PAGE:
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North Carolina: David Stone (resigned about Feb. 17,

James Turner

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Printers of the original edition
of this volume

William Duane, the most versatile and interesting printer of the early Congressional Journals, was born of Irish parentage near Lake Champlain, New York on May 17, 1760. When five years old his father died, and his motherdescendant of Patrick Sarsfield,one of the most distinguished names in Irish history-decided that her boy should grow up in her native Ireland. There he learned the printing business and married Catherine Corcoran who bore him a son, William John. His son later helped him in his journalistic and publishing activities and went on to become Secretary of the Treasury (1833-35) in the Jackson administration.

William Duane worked briefly as a printer in London, and in 1787 moved to India where he established the Indian World in Calcutta. Controversial and hot-tempered by nature, Duane became a force to be reckoned with in British India. He acquired both wealth and prestige-and the enmity of the East India Company, whose operations he castigated in his paper. The Company had him deported without trial and had his property confiscated. He then settled in London and became a parliamentary correspondent for the General Advertiser. Apart from reporting, he pressured members of Parliament to have the government compensate him for the confiscation of his property in India. To no avail. So, Duane in bitterness emigrated to America, and settled in Philadelphia in 1796 where he became associated with Benjamin Franklin Bache, and joined the staff of the Aurora, the anti-administration organ. Bache, the grandson of Benjamin Franklin, died while awaiting trial for political libel, at the age of 29, on September 10, 1798. Shortly thereafter, after the death of his wife, Duane married Bache's widow, who bore him five children.

Under Duane's editorship the Aurora became the most powerful organ of the Jeffersonians. His flair for controversy and his scathing pen made him the most effective journalist of his time. Various legal efforts and physical threats were made to restrain and intimidate him. Adams and Pickering, resenting his fierce journalistic onslaughts on them, even

considered having him deported under the Alien Law. But Duane was undeterred and his wrath fell not only on the Federalists but on anyone who didn't share his views. His exposure of the notorious Ross Act, designed to prevent the election of Jefferson, was the high-point of his journalistic career. He discredited the projected war with France over the X.Y.Z. affair and he cogently attacked the injustices of the Alien and Sedition Law. Duane was read widely; and few, if any, did as much to insure the election of Jefferson.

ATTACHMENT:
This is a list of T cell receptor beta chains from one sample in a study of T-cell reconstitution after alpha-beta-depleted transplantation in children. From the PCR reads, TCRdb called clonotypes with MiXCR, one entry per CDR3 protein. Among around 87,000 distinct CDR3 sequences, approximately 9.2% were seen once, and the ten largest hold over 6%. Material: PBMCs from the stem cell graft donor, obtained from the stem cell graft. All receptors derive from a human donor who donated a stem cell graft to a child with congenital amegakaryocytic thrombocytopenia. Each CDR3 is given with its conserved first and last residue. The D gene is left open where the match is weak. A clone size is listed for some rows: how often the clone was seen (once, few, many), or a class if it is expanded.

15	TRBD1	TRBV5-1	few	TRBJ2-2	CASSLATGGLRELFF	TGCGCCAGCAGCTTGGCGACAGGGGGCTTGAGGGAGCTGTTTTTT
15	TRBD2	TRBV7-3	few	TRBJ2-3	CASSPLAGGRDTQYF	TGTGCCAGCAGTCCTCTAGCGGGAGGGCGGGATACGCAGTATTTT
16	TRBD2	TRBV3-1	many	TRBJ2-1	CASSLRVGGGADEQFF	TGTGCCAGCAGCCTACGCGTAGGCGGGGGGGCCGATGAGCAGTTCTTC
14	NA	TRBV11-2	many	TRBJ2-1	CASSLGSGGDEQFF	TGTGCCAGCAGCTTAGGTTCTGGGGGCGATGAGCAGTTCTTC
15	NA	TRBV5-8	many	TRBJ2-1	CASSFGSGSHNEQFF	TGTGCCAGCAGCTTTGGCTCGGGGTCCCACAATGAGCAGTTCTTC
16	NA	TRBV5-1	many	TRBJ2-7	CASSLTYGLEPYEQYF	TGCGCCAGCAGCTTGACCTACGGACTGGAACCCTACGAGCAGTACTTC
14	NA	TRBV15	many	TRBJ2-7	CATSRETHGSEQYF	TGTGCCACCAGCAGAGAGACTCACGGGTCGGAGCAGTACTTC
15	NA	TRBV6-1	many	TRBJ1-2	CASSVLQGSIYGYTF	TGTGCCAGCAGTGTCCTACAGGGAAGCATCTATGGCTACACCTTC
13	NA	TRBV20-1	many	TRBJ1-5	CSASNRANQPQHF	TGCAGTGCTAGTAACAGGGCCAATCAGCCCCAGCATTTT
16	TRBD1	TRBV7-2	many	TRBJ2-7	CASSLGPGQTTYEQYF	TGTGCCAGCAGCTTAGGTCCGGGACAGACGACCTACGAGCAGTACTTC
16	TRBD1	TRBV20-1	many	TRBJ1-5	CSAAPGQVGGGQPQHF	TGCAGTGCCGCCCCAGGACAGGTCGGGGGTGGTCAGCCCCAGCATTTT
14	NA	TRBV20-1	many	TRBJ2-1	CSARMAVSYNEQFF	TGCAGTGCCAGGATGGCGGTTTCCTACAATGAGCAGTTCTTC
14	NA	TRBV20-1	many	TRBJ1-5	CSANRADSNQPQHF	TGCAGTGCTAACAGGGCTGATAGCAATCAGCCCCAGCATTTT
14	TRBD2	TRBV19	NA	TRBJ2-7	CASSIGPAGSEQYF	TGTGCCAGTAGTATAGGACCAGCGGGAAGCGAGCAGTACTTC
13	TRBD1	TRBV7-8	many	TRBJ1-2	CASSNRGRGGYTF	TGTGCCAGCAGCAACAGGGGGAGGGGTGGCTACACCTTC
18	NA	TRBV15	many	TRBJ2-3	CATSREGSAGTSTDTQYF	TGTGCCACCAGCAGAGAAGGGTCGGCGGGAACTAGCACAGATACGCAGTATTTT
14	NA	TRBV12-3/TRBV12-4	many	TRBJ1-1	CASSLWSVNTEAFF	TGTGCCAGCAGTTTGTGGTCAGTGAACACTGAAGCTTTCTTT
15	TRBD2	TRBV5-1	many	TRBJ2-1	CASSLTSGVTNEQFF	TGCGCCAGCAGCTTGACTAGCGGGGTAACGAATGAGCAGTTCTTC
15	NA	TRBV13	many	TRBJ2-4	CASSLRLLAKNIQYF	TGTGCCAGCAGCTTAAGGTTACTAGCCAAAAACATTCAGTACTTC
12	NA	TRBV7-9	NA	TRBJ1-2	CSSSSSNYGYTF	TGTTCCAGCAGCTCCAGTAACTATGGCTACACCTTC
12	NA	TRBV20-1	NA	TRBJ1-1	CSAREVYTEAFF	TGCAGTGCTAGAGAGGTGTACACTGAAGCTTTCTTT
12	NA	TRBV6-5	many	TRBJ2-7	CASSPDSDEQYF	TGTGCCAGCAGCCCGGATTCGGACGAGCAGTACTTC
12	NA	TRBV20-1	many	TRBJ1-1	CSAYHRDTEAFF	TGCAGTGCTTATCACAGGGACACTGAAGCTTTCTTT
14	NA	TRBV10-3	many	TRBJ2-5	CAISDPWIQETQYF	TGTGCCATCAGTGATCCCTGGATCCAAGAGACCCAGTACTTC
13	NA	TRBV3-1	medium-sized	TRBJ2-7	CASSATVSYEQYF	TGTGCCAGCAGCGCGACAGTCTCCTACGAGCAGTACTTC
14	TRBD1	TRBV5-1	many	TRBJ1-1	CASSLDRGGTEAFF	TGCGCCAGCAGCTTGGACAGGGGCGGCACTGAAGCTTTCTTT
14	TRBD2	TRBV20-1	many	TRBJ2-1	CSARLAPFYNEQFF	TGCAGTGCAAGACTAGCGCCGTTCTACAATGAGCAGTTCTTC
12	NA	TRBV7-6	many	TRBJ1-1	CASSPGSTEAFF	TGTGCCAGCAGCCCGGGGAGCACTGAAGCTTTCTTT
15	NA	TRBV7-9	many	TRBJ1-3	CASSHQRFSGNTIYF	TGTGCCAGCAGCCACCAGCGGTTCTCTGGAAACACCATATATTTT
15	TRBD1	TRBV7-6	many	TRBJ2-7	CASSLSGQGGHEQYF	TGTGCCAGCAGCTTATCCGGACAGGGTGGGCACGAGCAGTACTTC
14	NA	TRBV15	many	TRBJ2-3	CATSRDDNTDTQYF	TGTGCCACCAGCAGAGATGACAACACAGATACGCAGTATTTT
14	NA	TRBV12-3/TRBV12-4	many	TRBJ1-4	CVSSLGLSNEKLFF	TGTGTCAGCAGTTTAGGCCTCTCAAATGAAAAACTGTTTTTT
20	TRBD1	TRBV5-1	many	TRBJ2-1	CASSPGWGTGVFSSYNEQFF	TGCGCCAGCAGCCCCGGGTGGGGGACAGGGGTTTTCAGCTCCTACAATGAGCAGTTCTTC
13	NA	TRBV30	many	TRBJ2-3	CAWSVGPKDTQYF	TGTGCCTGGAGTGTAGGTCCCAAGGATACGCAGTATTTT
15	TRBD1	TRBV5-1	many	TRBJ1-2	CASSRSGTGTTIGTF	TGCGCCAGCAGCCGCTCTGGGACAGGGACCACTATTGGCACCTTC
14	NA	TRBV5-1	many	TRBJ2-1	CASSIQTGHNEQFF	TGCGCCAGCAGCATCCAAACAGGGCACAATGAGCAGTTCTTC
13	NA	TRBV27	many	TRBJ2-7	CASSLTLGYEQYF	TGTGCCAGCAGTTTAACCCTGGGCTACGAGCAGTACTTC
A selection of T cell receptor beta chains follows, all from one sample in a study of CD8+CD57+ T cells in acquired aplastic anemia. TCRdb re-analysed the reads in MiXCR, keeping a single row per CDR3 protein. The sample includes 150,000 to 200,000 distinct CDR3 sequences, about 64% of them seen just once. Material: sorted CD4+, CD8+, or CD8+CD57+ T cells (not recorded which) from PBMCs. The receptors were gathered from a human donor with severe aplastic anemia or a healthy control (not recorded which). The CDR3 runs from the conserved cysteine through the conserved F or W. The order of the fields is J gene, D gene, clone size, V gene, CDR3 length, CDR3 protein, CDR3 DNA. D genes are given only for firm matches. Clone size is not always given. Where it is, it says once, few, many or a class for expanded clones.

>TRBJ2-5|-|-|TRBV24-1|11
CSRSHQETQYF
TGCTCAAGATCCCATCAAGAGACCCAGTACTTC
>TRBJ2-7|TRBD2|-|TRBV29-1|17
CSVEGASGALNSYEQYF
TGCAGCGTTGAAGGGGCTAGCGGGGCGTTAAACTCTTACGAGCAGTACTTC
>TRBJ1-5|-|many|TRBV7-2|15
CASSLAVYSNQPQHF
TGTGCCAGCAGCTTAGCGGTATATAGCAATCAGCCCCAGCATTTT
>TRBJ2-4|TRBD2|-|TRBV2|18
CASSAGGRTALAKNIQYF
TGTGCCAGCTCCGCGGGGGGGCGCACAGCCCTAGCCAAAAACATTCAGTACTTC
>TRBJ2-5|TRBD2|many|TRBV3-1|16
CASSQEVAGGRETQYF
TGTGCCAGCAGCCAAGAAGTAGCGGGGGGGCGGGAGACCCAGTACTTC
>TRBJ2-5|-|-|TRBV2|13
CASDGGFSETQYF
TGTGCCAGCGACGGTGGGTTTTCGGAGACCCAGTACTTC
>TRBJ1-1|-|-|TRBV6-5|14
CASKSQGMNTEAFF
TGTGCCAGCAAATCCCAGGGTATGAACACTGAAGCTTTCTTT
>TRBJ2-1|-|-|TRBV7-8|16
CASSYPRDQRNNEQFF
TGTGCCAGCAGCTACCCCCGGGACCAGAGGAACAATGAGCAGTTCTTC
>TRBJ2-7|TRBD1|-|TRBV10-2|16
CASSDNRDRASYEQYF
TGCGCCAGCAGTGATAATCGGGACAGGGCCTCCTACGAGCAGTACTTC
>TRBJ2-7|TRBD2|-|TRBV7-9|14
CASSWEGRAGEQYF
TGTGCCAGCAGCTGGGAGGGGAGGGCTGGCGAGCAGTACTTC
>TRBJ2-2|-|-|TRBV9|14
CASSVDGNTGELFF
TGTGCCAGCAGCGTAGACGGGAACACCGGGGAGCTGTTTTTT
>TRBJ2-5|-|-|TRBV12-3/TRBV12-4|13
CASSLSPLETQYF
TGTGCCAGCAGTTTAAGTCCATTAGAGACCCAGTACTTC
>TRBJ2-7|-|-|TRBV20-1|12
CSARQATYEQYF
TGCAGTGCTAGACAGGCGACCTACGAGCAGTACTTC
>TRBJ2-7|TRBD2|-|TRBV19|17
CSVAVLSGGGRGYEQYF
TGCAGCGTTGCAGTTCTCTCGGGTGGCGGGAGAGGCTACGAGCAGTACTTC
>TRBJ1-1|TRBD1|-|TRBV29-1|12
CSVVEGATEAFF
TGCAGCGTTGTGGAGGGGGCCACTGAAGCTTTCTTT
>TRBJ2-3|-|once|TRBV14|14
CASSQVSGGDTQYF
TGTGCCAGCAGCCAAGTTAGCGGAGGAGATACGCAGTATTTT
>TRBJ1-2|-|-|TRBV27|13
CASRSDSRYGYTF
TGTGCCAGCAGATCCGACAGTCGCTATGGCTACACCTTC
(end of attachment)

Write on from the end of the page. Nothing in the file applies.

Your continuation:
Paradoxically the triumph of Jefferson in 1800 marked the beginning of the decline of Duane. Jefferson and Gallatin persuaded him to move to Washington where he expected to be handsomely rewarded for past services. He was sorely disappointed. Yet his work in Washington even though constantly distracted by his Philadelphia operations, which he continued was significant. In April 1802 he printed the first catalog of Library of Congress, Catalogue of Books,... belonging to the two Houses of Congress. The following month he established the Apollo, of which only one issue appeared. Thereafter William Duane published under the imprint of Apollo Press, which remained active until 1807.

While remaining a political power in Pennsylvania, the influence of the Aurora waned. Duane made his dissatisfaction known, and even Gallatin, whom he had virulently attacked, sympathized with the disappointed Duane. Jefferson, his idol, who felt that Duane's enthusiasm often outstripped his prudence, sought in numerous ways to help him, appointed him lieutenant-colonel of rifles in July 1808 and sought help to alleviate his financial crisis in 1811. Duane served as adjutant general through the War of 1812. The Aurora continued in declining fortunes until 1822. Duane devoted his remaining years to writing one travel book and a series of military works, none of which is of significance.

In the winter of his life when holding a minor court post in Pennsylvania, he tried to revive the Aurora. But Duane was a spent man and his ideas were out of tune with the temper of the times. When he died on November 24, 1835 a voice of principle and courage was stilled.


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